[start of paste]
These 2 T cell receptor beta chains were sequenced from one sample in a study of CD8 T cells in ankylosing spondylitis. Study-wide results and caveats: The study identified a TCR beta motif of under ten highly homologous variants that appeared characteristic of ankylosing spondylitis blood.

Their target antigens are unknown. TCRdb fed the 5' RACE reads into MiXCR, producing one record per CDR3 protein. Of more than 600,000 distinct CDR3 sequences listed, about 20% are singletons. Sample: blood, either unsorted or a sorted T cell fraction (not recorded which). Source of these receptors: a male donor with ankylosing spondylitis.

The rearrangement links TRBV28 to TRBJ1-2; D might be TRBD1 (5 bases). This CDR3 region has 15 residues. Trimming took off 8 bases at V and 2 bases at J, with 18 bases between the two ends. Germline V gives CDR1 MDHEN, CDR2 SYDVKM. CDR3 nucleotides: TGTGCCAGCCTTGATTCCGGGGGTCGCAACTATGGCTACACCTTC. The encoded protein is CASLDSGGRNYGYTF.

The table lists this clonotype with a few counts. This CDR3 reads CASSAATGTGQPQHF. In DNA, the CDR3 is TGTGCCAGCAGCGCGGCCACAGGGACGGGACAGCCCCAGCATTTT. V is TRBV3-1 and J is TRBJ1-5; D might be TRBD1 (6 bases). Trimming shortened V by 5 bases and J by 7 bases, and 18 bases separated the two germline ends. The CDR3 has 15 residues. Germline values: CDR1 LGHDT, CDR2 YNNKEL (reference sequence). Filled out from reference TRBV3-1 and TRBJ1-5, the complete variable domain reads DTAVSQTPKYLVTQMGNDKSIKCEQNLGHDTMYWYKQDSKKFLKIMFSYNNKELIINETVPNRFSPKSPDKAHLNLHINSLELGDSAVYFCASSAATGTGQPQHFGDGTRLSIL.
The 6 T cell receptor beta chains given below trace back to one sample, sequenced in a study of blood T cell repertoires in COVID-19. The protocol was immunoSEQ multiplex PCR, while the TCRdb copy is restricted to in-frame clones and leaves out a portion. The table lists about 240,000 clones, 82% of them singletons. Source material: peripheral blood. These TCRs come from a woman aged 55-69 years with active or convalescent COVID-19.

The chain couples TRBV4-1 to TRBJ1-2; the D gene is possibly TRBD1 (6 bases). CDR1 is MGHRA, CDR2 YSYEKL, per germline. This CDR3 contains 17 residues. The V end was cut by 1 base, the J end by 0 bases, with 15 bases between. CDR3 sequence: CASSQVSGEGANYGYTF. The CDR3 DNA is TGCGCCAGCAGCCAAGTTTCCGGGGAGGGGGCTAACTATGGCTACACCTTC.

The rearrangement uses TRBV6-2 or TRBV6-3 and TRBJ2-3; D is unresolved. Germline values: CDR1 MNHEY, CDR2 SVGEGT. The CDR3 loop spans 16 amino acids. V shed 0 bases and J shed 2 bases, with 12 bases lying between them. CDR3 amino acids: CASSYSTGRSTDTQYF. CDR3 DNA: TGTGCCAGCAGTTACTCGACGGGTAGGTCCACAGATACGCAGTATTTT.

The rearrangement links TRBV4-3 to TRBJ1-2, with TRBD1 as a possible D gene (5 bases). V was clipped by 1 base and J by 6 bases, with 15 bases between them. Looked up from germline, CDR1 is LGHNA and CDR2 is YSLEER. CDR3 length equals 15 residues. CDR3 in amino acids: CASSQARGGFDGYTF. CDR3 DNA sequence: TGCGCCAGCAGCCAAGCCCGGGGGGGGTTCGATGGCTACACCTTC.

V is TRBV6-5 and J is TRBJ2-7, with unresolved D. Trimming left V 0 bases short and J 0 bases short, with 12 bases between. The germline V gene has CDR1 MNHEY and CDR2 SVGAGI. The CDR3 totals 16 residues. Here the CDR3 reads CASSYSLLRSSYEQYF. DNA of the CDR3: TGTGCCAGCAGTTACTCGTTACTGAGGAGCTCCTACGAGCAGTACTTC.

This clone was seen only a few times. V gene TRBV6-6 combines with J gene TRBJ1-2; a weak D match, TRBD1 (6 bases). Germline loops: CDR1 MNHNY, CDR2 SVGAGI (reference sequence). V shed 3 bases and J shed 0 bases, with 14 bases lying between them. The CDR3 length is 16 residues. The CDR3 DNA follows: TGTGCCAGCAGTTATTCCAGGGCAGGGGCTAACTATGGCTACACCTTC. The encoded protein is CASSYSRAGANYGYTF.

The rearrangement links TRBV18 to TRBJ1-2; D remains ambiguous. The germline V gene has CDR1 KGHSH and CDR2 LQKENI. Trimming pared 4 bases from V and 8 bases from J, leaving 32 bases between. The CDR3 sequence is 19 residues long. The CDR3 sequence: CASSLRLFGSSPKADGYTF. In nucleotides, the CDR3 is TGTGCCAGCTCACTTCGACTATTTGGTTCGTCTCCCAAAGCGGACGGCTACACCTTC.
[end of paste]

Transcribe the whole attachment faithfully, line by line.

These 2 T cell receptor beta chains were sequenced from one sample in a study of CD8 T cells in ankylosing spondylitis. Study-wide results and caveats: The study identified a TCR beta motif of under ten highly homologous variants that appeared characteristic of ankylosing spondylitis blood.

Their target antigens are unknown. TCRdb fed the 5' RACE reads into MiXCR, producing one record per CDR3 protein. Of more than 600,000 distinct CDR3 sequences listed, about 20% are singletons. Sample: blood, either unsorted or a sorted T cell fraction (not recorded which). Source of these receptors: a male donor with ankylosing spondylitis.

The rearrangement links TRBV28 to TRBJ1-2; D might be TRBD1 (5 bases). This CDR3 region has 15 residues. Trimming took off 8 bases at V and 2 bases at J, with 18 bases between the two ends. Germline V gives CDR1 MDHEN, CDR2 SYDVKM. CDR3 nucleotides: TGTGCCAGCCTTGATTCCGGGGGTCGCAACTATGGCTACACCTTC. The encoded protein is CASLDSGGRNYGYTF.

The table lists this clonotype with a few counts. This CDR3 reads CASSAATGTGQPQHF. In DNA, the CDR3 is TGTGCCAGCAGCGCGGCCACAGGGACGGGACAGCCCCAGCATTTT. V is TRBV3-1 and J is TRBJ1-5; D might be TRBD1 (6 bases). Trimming shortened V by 5 bases and J by 7 bases, and 18 bases separated the two germline ends. The CDR3 has 15 residues. Germline values: CDR1 LGHDT, CDR2 YNNKEL (reference sequence). Filled out from reference TRBV3-1 and TRBJ1-5, the complete variable domain reads DTAVSQTPKYLVTQMGNDKSIKCEQNLGHDTMYWYKQDSKKFLKIMFSYNNKELIINETVPNRFSPKSPDKAHLNLHINSLELGDSAVYFCASSAATGTGQPQHFGDGTRLSIL.
The 6 T cell receptor beta chains given below trace back to one sample, sequenced in a study of blood T cell repertoires in COVID-19. The protocol was immunoSEQ multiplex PCR, while the TCRdb copy is restricted to in-frame clones and leaves out a portion. The table lists about 240,000 clones, 82% of them singletons. Source material: peripheral blood. These TCRs come from a woman aged 55-69 years with active or convalescent COVID-19.

The chain couples TRBV4-1 to TRBJ1-2; the D gene is possibly TRBD1 (6 bases). CDR1 is MGHRA, CDR2 YSYEKL, per germline. This CDR3 contains 17 residues. The V end was cut by 1 base, the J end by 0 bases, with 15 bases between. CDR3 sequence: CASSQVSGEGANYGYTF. The CDR3 DNA is TGCGCCAGCAGCCAAGTTTCCGGGGAGGGGGCTAACTATGGCTACACCTTC.

The rearrangement uses TRBV6-2 or TRBV6-3 and TRBJ2-3; D is unresolved. Germline values: CDR1 MNHEY, CDR2 SVGEGT. The CDR3 loop spans 16 amino acids. V shed 0 bases and J shed 2 bases, with 12 bases lying between them. CDR3 amino acids: CASSYSTGRSTDTQYF. CDR3 DNA: TGTGCCAGCAGTTACTCGACGGGTAGGTCCACAGATACGCAGTATTTT.

The rearrangement links TRBV4-3 to TRBJ1-2, with TRBD1 as a possible D gene (5 bases). V was clipped by 1 base and J by 6 bases, with 15 bases between them. Looked up from germline, CDR1 is LGHNA and CDR2 is YSLEER. CDR3 length equals 15 residues. CDR3 in amino acids: CASSQARGGFDGYTF. CDR3 DNA sequence: TGCGCCAGCAGCCAAGCCCGGGGGGGGTTCGATGGCTACACCTTC.

V is TRBV6-5 and J is TRBJ2-7, with unresolved D. Trimming left V 0 bases short and J 0 bases short, with 12 bases between. The germline V gene has CDR1 MNHEY and CDR2 SVGAGI. The CDR3 totals 16 residues. Here the CDR3 reads CASSYSLLRSSYEQYF. DNA of the CDR3: TGTGCCAGCAGTTACTCGTTACTGAGGAGCTCCTACGAGCAGTACTTC.

This clone was seen only a few times. V gene TRBV6-6 combines with J gene TRBJ1-2; a weak D match, TRBD1 (6 bases). Germline loops: CDR1 MNHNY, CDR2 SVGAGI (reference sequence). V shed 3 bases and J shed 0 bases, with 14 bases lying between them. The CDR3 length is 16 residues. The CDR3 DNA follows: TGTGCCAGCAGTTATTCCAGGGCAGGGGCTAACTATGGCTACACCTTC. The encoded protein is CASSYSRAGANYGYTF.

The rearrangement links TRBV18 to TRBJ1-2; D remains ambiguous. The germline V gene has CDR1 KGHSH and CDR2 LQKENI. Trimming pared 4 bases from V and 8 bases from J, leaving 32 bases between. The CDR3 sequence is 19 residues long. The CDR3 sequence: CASSLRLFGSSPKADGYTF. In nucleotides, the CDR3 is TGTGCCAGCTCACTTCGACTATTTGGTTCGTCTCCCAAAGCGGACGGCTACACCTTC.